The armed forces covenant not only obliges Government Departments to recognise their duty to support armed forces personnel and veterans and their families, but encourages organisations and businesses across the country to do the same. I am pleased to say that there are now more than 3,300 signings, and we are signing about 25 companies or organisations each week.
A recent Defence Committee report stated that
“some serving personnel, veterans and their families who need mental health care are still being completely failed by the system.”
We have heard about engagement with charities and mental health support, but a local charity that is doing great work in Midlothian, the Lothians Veterans Centre, has confirmed the sentiment expressed by the Committee, and told me that charities helping veterans are under a huge burden and huge pressures. What are the Government doing to encourage service personnel to report mental health problems without fear of reprisal, and to ensure that there is a greater focus on the provision of mental health care?
The hon. Lady has packed a lot into one question, and it is very important indeed. The critical aspect is removing stigma and enabling people to step forward and say “I’m not okay” without feeling that there will be reprisals, and, thanks to the mental health and wellbeing strategy of 2017, we are doing exactly that. It is taking a while to change the culture, but more people are now willing to step forward and say “Let me get checked out, let me get sorted, let me get back into the line” without fearing that doing so might damage their promotion prospects.
I understand that this issue dates back to a former armed forces Minister’s time many years ago. When we were back in office a couple of decades ago, we discussed it ourselves. I will certainly look into it, but I encourage all those organisations—despite their issues with meat—to sign the armed forces covenant and support our brave veterans and armed forces personnel.
The acute care for armed forces personnel who have had acquired brain injuries in the course of their duties is second to none—no one would doubt that—but the anxiety is that when they leave the forces, or sometimes even before they enter the forces, an acquired brain injury will go unnoticed and therefore untreated and uncared for, which is why so many veterans end up homeless and living on the street. What are we going to do about that?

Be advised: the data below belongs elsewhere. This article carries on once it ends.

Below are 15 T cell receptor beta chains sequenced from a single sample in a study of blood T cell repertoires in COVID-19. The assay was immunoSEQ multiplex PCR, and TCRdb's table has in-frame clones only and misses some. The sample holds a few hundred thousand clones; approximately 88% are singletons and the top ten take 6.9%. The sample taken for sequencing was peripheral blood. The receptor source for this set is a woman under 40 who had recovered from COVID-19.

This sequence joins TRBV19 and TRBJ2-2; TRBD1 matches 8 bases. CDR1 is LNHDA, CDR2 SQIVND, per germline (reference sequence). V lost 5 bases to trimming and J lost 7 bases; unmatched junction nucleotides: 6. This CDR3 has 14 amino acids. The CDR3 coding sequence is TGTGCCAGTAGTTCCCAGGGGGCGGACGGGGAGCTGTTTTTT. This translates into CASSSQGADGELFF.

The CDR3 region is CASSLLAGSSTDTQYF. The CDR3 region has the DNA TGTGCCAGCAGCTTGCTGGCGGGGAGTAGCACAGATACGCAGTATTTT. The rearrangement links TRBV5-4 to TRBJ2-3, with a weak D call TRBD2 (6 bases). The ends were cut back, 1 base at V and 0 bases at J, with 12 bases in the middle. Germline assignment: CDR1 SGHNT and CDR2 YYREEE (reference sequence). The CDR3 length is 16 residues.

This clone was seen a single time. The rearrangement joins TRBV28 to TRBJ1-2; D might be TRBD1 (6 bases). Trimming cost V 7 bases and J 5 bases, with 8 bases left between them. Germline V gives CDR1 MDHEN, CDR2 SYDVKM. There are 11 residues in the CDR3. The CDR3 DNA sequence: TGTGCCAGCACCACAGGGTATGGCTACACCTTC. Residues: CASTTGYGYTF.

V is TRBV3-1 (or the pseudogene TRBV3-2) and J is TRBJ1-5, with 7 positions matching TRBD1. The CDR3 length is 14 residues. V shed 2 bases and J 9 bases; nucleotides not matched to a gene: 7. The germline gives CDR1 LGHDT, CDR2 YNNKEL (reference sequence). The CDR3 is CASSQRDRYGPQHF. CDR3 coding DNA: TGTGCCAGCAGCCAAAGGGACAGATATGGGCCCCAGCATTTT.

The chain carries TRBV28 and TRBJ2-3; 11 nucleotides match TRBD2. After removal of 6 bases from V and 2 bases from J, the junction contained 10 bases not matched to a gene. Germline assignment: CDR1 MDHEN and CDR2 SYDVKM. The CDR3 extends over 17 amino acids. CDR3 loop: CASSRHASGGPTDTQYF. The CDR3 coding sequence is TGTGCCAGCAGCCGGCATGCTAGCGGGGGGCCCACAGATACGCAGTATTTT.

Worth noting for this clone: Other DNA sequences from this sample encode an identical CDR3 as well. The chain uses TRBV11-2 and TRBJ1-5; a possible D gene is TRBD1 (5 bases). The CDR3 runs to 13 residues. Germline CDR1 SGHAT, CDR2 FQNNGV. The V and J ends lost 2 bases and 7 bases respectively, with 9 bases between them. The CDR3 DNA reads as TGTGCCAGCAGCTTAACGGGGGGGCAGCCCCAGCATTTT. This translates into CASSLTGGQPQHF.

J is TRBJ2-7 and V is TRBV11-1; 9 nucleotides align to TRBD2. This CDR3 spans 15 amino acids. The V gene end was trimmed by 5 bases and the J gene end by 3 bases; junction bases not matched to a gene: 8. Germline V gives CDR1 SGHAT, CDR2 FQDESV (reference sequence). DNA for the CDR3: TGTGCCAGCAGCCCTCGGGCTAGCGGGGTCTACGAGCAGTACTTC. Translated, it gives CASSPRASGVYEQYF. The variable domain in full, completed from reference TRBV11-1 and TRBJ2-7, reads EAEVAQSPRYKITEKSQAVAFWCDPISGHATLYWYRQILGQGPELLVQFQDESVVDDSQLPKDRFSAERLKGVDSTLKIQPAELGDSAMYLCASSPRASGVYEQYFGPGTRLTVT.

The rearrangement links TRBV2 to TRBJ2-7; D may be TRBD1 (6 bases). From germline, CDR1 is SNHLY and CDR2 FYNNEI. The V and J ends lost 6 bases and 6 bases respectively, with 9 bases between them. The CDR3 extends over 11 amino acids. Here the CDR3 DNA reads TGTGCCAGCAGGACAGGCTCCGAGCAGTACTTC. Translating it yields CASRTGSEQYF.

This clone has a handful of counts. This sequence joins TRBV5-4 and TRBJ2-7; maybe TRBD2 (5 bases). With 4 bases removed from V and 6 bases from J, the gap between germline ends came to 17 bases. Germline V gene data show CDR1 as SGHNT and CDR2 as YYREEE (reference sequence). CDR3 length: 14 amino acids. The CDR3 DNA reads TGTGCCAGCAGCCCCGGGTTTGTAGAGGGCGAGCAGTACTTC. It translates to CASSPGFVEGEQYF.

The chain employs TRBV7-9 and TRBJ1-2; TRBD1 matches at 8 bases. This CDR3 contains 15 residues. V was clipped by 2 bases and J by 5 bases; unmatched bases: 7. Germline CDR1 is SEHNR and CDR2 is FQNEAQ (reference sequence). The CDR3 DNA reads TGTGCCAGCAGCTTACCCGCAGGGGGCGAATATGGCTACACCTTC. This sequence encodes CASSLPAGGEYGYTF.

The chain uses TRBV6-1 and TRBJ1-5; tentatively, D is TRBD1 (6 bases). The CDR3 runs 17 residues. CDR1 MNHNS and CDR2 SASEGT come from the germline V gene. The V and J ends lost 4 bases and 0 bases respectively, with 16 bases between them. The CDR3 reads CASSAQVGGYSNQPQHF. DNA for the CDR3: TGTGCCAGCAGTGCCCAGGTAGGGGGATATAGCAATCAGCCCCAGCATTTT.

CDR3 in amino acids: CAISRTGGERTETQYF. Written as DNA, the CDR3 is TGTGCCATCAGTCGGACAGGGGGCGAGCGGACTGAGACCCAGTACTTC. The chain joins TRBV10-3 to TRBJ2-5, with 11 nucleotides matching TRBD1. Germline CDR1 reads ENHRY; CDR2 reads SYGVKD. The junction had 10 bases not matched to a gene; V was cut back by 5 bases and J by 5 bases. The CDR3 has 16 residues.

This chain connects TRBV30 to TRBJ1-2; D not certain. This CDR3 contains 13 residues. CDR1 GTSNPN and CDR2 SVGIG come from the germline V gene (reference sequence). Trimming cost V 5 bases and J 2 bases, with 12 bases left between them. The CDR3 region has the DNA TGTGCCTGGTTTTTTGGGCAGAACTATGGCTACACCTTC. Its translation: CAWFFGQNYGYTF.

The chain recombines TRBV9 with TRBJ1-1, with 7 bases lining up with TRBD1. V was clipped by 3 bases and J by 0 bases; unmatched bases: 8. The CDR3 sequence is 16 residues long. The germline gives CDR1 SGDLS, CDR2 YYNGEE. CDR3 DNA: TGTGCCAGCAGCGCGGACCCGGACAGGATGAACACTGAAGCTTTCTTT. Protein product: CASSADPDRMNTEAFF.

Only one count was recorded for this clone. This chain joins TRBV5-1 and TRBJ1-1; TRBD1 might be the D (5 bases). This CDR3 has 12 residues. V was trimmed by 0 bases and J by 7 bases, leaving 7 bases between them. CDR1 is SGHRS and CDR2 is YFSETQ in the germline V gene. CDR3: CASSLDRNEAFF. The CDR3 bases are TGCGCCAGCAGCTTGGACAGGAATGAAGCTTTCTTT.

I pay tribute to the hon. Gentleman for the personal interest that he takes in this issue. He is absolutely right: people need signposts so that they know where to go. We are working far more closely with NHS England and the devolved Administrations to understand where the complex treatment services are, and to ensure that when people make the transition, they are handed across to the civilian agency that will look after them.
It is wonderful for me, as the founder of the all-party parliamentary group on the armed forces covenant, to see an Order Paper that is full of those three words, which did not exist a few years ago. This is a conversation that is critical to the House. Will the Minister meet me to move forward the discussion about the creation of an armed forces covenant ombudsman, so that when the issues raised by colleagues get stuck and we cannot find a solution, we have a real authority to fix things?
I pay tribute to my hon. Friend for the work that she has done on this issue as chair of the APPG. I should be more than delighted to meet her. It is important that we carry out the necessary scrutiny and are seen to be doing so, and that we do what is best for our veterans.
I am grateful to the Minister for his answer to the question from my hon. Friend the Member for Midlothian (Danielle Rowley), but does he not agree that when 0.01% of the NHS budget is spent on veterans’ mental health care, we have a great deal further to go? Will he at least endorse fully the recommendations of the Defence Committee on the issue?
I was delighted to address the Committee on this matter only the other day, and to discuss it. It is absolutely true that we need to follow the money. We know that £21 billion has been given to the NHS to cover the next 10 years, of which a proportion will go to mental health. The Prime Minister herself wants to see parity between mental and physical health and wellbeing, so let us make sure that we can identify where those funds are. I hope that I, or the Defence Secretary, will have a meeting with the Secretary of State for Health and Social Care as soon as possible to see what more can be done.